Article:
About this Piece
Length: 36 minutes
Orchestration: 3 flutes (1st and 3rd = piccolo, 2nd = alto flute), 3 oboes (2nd = oboe d'amore, 3rd = English horn), E-flat clarinet, 2 clarinets, bass clarinet (= contrabass clarinet), 3 bassoons (3rd = contrabassoon), 4 horns, 3 trumpets, 3 trombones, 2 harps, celesta, and strings
First Los Angeles Philharmonic performances
It was a stroke of luck for Toru Takemitsu the day Igor Stravinsky accidentally played the wrong side of a phonograph record and was struck by the 25-year-old's intense Requiem for Strings (1957). International attention (and prizes) quickly ensued and the career of a giant in late-20th-century music was born. Initially rebelling against the music of his homeland, Takemitsu fell in love with "music of the West" during his time as a soldier in World War II. It seems he gained a real appreciation of traditional Japanese music (as well as philosophy) through his friendship with American composer John Cage, whose use of Zen principles and "roll of the dice" methods of composition Takemitsu would incorporate into his own work. In fact, Takemitsu's heritage was ever-present in his music. Works as varied as the James Joyce-inspired riverrun (1981) for piano and orchestra (commissioned by the Los Angeles Philharmonic), In an Autumn Garden (1979) for traditional gagaku orchestra, and his lauded score for Akira Kurosawa's film Ran (1985) clearly come from the same steady hand and are as expressive and well-crafted as a bonsai garden.
Commissioned by Carnegie Hall for the Boston Symphony Orchestra and its music director Seiji Ozawa, From me flows what you call Time is a perfect example of Takemitsu's particular blend of East and West. Performed on the occasion of Carnegie Hall's centenary, the work is meant to spiritually reflect the century of music that has "flowed" through the venue. Takemitsu took the evocative title from a poem "Clear Blue Water" by his friend, Japanese poet Makoto Ooka.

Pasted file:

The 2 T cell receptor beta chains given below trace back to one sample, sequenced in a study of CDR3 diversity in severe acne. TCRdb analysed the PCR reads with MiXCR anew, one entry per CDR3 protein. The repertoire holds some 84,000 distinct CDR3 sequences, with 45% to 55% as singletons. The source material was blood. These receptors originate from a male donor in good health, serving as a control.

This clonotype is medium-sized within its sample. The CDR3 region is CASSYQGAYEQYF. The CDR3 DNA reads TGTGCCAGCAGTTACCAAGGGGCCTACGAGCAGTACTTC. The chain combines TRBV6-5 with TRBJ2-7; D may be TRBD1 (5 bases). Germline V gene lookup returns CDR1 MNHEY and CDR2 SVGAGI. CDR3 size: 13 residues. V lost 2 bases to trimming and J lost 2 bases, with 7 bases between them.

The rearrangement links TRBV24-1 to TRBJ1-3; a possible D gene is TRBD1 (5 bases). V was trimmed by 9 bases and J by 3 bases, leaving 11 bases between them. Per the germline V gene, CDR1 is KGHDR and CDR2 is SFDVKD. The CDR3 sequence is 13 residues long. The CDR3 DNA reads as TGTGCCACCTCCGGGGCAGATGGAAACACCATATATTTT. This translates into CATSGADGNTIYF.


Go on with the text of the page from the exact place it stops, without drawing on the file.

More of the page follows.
Central to this work are the individual performers of the Toronto-based percussion ensemble Nexus, who performed the premiere. For Takemitsu, each of the five members was made to represent an aspect of the Tibetan Buddhist principle of "Wind Horse," an image conjured from the notion of the enlightened human being "riding" Nature. At the premiere performance on October 19, 1990, five colored ribbons, representing the five natural phenomena of water (blue), fire (red), earth (yellow), wind (green), and sky (white) linked the performers to bells placed about the theater. This effect, as well as the huge array of world percussion (including Japanese temple bowls placed cleverly on top of timpani drums, Indonesian wooden angklungs, and Pakistani Noah bells, to name a few) infuse the work with deep solemnity and an atmosphere of ritual.
A solo flute intones a delicate phrase whose initial 5-note motive becomes an idée fixe as it is passed between instruments throughout the work. This opening phrase, named in the score "A Breath of Air," turns out to be an invocation, inviting the soloists to enter the hall. Once the players have reached their positions, tremolo cellos and basses emote a "Premonition." A chorus of Caribbean steel drums bring a brief "Plateau," and a repeating marimba figure gives way to a section curiously titled "Curved Horizon." "The Wind Blows" sets harps into wispy glissandos and an active, quasi-Arabic solo cello theme portrays a momentary desert "Mirage."
As the piece proceeds, there are several opportunities for the percussionists to improvise around a loosely grouped series of notes. One of these extended improvisations, featuring hollowed-out log drums, gives way to an expansive statement portentously titled "The Promised Land." The seldom-heard oboe d'amore (imported from the Baroque era) leads us into "Life's Joys and Sorrows," in which desperately Romantic gestures disappear into thin air as quickly as they arrived. Another improvisatory section featuring a Turkish darabukkah drum and tom-toms leads to a simple "Prayer" for the closing moments of the work whose sound takes on an unexpectedly three-dimensional perspective.
-- Christopher Anderson-Bazzoli is an Emmy-nominated composer and has served as the Los Angeles Philharmonic Publications Assistant.